I would use Aira in this instance for visual feedback, but for a skinned knee, the key is meticulously washed hands, calm and gentle speech and softly feeling my way through the task. The first step of this is to find the edges of the wound in order to gage its size.

If there’s blood, the next step is to stem that flow. I use gauze pads for that, as I think they’re gentler on a wound than paper towels. I’ve never had to deal with a this-needs-stitches deep wound, but I think the process would be a whole lot different if the blood just refused to stop. You know, something along the lines of: step 1. Panic inwardly. Step 2. Rush Rose to urgent care. Step 3: Panic inwardly.

All right, so, once the tide of blood has been stemmed, the next step for me is to flush the wound. Because I can’t see whether dirt, gravel, sand, etc. has settled into it, it’s important to me to ensure that if it has, it’s been removed. If the wound is on her knee, I’ll have Rosie sit on the edge of the bathtub with her feet in said tub. I’ll then take a squeeze bottle of warm water and gently empty it, squeeze by squeeze, over and around the wound several times. I probably overdue it, but I’d rather be thorough than sorry. After this part, of course, more gauze comes out to gently dab the area dry.

Next is to disinfect the wound. No child likes this, because it often involves a chemical that stings, be it hydrogen peroxide or, in extreme cases of please-don’t-hate-me, alcohol pads. (Hey, I had to use an alcohol pad on my finger a few weeks ago and I hated me! That stuff hurts!)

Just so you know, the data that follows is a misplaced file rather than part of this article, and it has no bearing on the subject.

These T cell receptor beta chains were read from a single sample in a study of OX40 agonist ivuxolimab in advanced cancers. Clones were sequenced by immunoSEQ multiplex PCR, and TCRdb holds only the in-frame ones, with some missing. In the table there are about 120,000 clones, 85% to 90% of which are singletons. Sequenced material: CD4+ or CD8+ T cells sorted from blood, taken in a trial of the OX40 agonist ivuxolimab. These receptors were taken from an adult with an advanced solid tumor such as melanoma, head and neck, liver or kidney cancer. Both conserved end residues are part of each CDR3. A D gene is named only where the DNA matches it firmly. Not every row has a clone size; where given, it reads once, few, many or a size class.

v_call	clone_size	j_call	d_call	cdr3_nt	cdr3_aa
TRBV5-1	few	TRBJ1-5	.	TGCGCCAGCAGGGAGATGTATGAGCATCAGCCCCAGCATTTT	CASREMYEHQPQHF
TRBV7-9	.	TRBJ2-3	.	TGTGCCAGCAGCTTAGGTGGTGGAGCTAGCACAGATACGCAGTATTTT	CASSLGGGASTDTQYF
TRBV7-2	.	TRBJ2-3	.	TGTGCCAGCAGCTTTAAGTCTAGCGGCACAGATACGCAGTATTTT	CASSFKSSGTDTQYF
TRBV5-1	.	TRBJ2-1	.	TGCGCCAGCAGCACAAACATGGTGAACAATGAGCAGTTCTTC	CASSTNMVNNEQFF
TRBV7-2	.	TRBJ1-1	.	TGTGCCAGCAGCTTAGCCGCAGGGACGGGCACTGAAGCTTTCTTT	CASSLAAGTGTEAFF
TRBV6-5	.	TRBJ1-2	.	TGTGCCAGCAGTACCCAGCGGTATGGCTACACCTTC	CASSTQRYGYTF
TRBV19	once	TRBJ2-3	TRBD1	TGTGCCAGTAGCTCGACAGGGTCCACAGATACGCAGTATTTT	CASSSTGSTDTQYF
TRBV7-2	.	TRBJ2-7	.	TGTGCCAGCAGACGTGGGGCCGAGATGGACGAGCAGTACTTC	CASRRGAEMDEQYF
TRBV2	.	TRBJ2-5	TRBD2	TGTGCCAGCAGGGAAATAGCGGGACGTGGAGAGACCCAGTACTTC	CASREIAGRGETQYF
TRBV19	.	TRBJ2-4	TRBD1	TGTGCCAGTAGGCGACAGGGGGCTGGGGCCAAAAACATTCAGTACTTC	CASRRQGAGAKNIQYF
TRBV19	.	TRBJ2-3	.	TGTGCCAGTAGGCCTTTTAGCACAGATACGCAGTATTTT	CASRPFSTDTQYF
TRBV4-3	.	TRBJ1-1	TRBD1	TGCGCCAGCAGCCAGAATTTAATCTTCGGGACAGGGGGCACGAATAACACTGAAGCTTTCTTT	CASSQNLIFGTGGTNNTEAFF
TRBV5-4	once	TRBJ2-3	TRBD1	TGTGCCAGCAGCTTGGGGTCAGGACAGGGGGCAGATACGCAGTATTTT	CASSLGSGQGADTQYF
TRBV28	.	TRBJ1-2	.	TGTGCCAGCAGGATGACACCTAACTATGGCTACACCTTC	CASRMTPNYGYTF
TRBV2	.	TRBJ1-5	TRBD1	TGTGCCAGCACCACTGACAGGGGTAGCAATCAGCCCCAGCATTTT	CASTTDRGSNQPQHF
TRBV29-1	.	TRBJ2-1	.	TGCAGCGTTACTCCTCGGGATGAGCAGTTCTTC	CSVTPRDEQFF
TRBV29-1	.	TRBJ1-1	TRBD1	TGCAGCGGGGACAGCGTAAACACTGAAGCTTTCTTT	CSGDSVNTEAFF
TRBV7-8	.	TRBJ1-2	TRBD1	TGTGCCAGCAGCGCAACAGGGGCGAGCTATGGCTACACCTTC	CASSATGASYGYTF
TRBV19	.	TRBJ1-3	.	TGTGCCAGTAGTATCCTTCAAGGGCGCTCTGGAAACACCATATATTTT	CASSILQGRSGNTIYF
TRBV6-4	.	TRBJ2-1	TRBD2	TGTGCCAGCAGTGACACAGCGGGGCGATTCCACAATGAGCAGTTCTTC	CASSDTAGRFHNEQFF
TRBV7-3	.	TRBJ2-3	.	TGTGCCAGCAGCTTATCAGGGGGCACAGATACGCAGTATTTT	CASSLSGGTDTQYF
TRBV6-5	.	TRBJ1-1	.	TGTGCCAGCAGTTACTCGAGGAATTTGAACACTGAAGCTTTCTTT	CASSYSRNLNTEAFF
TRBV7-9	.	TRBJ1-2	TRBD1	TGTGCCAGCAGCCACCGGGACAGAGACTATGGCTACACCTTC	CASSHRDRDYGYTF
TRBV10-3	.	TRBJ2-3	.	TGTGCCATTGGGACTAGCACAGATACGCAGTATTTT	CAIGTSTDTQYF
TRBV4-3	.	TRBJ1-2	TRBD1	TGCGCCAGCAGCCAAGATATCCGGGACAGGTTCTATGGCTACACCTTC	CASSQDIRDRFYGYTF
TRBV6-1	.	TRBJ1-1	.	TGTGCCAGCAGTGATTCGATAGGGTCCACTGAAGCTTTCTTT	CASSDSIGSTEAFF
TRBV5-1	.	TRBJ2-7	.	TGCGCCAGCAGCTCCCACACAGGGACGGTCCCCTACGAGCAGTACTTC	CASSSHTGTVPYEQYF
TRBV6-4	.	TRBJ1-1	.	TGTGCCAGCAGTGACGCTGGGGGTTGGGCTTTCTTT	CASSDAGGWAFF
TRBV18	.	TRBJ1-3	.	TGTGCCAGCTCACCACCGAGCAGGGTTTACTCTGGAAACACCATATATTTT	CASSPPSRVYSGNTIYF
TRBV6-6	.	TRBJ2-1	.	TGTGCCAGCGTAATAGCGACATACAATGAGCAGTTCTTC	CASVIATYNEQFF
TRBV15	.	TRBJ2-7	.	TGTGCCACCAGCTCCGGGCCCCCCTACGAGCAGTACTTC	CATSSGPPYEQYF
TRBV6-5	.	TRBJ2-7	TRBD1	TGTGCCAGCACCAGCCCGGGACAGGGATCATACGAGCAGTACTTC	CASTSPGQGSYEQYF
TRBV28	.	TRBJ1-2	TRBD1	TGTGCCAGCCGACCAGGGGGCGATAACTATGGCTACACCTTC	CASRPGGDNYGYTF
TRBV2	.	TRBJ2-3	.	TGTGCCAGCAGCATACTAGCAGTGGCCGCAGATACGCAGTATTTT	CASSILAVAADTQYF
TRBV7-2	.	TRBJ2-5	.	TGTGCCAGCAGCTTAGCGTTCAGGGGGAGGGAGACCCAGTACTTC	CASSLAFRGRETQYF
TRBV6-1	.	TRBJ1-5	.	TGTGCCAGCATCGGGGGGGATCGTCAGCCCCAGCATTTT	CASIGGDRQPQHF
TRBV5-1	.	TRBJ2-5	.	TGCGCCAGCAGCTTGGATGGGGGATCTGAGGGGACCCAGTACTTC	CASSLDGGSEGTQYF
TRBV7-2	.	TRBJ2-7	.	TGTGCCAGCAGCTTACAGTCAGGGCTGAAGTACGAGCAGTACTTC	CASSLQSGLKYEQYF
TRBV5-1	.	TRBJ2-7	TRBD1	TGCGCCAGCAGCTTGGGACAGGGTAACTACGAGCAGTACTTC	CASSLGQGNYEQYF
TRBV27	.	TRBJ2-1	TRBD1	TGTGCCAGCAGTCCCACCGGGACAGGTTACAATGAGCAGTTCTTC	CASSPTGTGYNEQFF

Once the wound has been stemmed, flushed and disinfected, it’s time for every child’s favorite part, the plaster! Rosie’s older now, so she likes to put her plasters on herself, but were she younger, I’d be able to do it myself simply because I’d have just spent five minutes working within the immediate vicinity of the wound, so I’d know exactly where it was.

That’s how I do it. Ask me how I’d handle a broken bone, and I can honestly say I would probably just panic inwardly and rush her to urgent care. And cry. I know there are ways to temporarily set broken bones with makeshift splints, but as of the writing of this post, I have no idea how to do that and I’d never use a broken limb as a guinea pig.